J.R. Cacia said his father’s sense of fairness came from his upbringing.
“My dad grew up in a very poor section of Penns Grove, where there were many Italians and Black people. My dad never saw color and it was a constant in his life. He didn’t care about color. He cared about whether or not you could score touchdowns. There was no ‘the world’s against you’ with my dad. He had to have that instilled in him by my grandmother and grandfather,” J.R. Cacia said.
Mayor Stephen DiDonato, who played football at Hammonton High School under Cacia as a freshman and a sophomore, recalled the coach in an interview with The Gazette.
“When I was a freshman and sophomore, I thought the sun rose and set on Joe Cacia. My sophomore year before a practice, it was raining. He told me: ‘DiDonato, it’s going to stop raining in seven minutes, get your gear on.’ Seven minutes later, it stopped raining. After that, we called him Joe God. I would have followed that man anywhere as a football coach. He was a tremendous leader and always looked out for his team … He knew how to pump you up. He knew how to make you dig deep and get the most out of individuals. He always said ‘There’s no ‘I’ in the word team.’ And I still use that saying to this day,” DiDonato said.
DiDonato said Cacia would be long remembered for his contributions to the town, particularly regarding football.
“His legacy would have been football. He came here when Hammonton didn’t win a whole lot. When you look back at some of the people still coaching Hawks to this day, these guys were Joe Cacia men and that’s where we learned the game. Greg Silvesti, Bobby Frederico, Frank Fucetola, Lee Chappine were all his players who went on to be coaches. His coaching tree is very vast,” DiDonato said.
Some of the coach’s players became like sons to him, J.R. Cacia recalled.
As a result of his extraordinary success as a coach, Cacia was inducted into the Hammonton High School Hall of Fame, the Salem County Athletic Hall of fame, and The South Jersey Coaches Hall of Fame.
Cacia left the educational arena in 1975 to enter the business world, where he became the CEO and part owner of Pat and Gordon Bus Company. He later moved on to become the acquisition manager of both Ryder and First Student bus companies.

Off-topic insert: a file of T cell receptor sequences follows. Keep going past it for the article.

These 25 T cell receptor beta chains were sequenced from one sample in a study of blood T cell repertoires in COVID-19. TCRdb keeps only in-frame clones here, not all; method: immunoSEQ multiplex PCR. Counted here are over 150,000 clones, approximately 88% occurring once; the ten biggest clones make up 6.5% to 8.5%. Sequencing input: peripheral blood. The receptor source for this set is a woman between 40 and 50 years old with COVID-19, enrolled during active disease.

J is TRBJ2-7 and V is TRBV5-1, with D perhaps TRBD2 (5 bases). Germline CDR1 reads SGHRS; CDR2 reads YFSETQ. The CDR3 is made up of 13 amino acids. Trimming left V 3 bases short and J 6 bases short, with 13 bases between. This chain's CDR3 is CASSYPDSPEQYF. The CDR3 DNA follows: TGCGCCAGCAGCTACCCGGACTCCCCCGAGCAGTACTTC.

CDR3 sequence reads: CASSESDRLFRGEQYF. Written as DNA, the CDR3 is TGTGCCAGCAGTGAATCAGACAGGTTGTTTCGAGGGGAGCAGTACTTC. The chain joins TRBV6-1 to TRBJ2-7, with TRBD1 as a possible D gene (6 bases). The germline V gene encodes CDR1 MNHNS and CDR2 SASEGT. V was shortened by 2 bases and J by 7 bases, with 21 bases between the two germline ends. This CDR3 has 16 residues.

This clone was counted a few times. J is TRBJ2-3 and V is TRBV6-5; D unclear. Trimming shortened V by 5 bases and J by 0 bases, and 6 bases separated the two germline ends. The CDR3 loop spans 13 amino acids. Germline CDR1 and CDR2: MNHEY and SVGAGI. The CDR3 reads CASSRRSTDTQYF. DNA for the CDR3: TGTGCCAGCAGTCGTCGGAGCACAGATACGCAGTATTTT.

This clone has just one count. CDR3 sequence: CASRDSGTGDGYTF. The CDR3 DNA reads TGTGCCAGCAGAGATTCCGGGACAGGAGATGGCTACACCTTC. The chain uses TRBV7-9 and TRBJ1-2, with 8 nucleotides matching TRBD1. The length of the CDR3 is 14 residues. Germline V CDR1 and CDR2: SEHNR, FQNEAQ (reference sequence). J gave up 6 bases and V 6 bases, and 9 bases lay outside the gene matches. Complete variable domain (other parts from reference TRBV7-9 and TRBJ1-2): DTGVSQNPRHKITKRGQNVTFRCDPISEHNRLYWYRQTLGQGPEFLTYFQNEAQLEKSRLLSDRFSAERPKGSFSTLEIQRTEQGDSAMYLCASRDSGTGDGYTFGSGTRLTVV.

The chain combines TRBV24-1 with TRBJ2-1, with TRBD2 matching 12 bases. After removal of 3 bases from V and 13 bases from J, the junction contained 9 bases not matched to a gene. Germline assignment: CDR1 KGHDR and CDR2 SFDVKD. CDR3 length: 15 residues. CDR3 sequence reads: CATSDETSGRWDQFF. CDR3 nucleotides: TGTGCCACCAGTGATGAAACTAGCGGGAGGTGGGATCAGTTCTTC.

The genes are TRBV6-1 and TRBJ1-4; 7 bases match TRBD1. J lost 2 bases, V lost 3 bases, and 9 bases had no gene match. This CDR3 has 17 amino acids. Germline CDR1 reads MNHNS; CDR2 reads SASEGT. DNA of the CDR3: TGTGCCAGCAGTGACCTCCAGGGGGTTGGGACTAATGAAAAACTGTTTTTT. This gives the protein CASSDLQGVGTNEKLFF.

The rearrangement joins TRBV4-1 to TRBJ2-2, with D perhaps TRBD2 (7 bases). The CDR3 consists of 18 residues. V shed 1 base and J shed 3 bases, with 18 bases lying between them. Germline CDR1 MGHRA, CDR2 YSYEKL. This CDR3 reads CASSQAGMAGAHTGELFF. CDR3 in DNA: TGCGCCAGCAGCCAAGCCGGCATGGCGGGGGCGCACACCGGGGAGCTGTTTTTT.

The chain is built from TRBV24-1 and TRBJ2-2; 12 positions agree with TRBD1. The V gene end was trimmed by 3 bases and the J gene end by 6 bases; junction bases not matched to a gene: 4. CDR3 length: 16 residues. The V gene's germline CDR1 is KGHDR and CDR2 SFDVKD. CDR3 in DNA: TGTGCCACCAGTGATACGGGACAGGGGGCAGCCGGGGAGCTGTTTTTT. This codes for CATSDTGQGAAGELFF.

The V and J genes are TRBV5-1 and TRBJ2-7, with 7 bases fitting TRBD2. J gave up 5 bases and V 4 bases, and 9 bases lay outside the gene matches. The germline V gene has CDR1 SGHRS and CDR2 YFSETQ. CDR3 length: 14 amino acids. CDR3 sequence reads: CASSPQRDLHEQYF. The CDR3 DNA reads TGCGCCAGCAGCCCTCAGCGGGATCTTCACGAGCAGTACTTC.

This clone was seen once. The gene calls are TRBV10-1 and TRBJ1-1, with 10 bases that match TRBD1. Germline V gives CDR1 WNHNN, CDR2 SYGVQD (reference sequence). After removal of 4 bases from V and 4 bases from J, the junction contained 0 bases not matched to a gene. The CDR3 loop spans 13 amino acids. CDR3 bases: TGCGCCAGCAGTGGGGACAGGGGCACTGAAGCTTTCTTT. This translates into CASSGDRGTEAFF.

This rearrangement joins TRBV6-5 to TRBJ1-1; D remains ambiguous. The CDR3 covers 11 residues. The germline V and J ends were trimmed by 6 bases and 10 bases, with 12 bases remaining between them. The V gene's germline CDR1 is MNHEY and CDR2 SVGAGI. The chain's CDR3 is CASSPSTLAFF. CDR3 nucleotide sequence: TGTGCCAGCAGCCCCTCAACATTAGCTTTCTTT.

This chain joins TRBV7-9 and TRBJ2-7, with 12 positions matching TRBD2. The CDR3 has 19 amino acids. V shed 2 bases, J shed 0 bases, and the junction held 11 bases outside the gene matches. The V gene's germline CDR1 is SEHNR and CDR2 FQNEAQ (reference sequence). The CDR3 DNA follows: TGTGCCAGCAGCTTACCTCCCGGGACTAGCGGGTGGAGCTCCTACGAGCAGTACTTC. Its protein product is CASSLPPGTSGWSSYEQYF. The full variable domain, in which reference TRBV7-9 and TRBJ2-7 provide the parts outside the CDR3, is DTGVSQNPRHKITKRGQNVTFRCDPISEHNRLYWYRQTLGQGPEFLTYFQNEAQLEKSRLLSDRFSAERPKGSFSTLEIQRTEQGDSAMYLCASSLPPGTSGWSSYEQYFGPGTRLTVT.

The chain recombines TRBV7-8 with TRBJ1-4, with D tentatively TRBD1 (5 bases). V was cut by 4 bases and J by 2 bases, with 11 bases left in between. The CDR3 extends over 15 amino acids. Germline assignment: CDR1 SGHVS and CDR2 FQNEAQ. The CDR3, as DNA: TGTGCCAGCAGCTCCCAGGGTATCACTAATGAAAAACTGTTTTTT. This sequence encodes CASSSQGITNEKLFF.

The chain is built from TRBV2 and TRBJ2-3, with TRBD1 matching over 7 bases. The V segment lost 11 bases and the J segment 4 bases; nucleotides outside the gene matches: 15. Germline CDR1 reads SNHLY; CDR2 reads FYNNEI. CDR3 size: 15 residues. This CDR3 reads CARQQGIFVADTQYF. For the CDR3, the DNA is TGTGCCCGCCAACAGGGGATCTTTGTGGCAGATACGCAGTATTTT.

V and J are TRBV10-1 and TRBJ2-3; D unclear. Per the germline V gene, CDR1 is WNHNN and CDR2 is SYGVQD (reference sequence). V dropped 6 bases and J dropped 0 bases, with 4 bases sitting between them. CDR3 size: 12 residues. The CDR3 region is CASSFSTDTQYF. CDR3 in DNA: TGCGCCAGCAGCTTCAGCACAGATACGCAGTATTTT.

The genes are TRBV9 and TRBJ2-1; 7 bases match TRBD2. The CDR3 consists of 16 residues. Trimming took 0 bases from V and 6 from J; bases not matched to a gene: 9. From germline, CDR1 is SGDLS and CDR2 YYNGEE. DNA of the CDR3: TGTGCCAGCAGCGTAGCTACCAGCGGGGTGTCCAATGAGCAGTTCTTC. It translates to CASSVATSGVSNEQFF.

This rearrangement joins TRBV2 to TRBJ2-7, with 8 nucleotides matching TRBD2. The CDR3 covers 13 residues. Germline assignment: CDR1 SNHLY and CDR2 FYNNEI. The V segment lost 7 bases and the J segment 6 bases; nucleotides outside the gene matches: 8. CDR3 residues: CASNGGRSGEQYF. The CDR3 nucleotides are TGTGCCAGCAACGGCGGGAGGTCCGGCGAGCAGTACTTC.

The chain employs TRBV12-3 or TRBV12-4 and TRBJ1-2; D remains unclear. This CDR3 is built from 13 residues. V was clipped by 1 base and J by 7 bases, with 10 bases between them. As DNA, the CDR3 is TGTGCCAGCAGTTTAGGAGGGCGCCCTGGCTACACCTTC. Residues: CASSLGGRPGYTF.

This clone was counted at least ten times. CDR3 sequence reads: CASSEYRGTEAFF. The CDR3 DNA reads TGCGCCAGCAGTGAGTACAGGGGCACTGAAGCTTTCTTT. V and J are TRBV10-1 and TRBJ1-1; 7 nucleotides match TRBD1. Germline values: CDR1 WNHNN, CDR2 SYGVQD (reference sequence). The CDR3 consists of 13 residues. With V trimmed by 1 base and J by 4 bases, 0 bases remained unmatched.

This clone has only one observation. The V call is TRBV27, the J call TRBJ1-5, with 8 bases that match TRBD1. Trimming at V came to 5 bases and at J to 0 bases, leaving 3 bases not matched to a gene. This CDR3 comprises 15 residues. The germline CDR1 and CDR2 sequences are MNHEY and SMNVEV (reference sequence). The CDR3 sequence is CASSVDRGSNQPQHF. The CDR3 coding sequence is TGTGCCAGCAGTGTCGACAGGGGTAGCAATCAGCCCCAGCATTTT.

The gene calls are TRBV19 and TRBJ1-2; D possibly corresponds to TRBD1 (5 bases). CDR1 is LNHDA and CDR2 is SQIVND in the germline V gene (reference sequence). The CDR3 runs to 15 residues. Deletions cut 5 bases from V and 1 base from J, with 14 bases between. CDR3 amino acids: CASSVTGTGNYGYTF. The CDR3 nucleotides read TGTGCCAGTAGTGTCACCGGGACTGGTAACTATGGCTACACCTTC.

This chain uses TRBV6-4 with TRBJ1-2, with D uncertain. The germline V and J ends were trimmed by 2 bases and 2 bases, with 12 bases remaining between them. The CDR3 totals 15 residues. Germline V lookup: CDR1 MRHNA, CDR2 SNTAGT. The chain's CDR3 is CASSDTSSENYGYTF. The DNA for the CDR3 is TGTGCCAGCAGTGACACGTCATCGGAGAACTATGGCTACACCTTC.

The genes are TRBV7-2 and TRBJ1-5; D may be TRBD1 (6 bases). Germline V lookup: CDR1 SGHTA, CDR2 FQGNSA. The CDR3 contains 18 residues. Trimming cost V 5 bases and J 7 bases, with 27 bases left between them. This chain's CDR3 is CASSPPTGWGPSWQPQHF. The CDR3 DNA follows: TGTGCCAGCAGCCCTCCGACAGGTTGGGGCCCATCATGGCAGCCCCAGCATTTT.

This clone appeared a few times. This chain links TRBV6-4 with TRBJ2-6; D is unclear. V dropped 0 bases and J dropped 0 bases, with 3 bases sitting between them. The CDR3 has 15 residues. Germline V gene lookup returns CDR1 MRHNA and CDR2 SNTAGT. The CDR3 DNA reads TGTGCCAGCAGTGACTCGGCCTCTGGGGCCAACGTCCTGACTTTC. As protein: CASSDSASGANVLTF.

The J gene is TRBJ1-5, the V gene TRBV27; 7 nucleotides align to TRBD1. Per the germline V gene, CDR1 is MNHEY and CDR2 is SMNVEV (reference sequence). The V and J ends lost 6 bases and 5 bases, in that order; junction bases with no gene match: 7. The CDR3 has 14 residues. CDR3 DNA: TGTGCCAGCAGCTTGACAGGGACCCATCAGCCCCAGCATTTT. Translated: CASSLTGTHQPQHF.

“He had contracts in Camden. He didn’t see rich or poor or Black or white. He saw a contract and kids who had to go to school. He was fair,” J.R. Cacia said.
Later in life, Cacia continued to contribute to Hammonton by being actively involved in the town.
“He was involved in Hammonton First and served on the planning/zoning board. I was very proud to appoint him to that. The same way he coached football, he gave a hundred percent,” DiDonato said.
J.R. Cacia said his father had a tremendous passion for Hammonton.
“My dad loved Hammonton so much that he would even sacrifice a winning record if it meant making better men. And he did that in business and with us as a father. A lot of people said my dad was a great man, but I say he was a good man, because a good man is harder to find. If we had more good men and women, I think society as a whole would be better,” J.R. Cacia said.
Cacia is survived by his wife of 58 years, Marie Priest Cacia; his son Joseph Cacia and his wife Malea Cacia; his daughter, Beth Marie Cacia Eldridge and her husband Jason Eldridge; his grandchildren, Max Eldridge, Keira Eldridge, and Luca Cacia; his brother Frank Cacia and wife Dottie Cacia; his in-laws Helen Priest Gioia, Lou and Beverly Priest, Al and Diane Priest, Jim and Catherine Priest, and his many nieces and nephews.
The family would like to extend a sincere thank you to Joe’s long-term care provider, Cindy, as well as Lori, Melinda, Robin and Shirley.
Services were held at Ashcraft Funeral Home in Pennsville on November 13, followed by Mass at St. Gabriel The Archangel in Carney’s Point, N.J.
In lieu of flowers, donations can be made to The Alzheimer’s Association or St. Jude’s Children’s Hospital.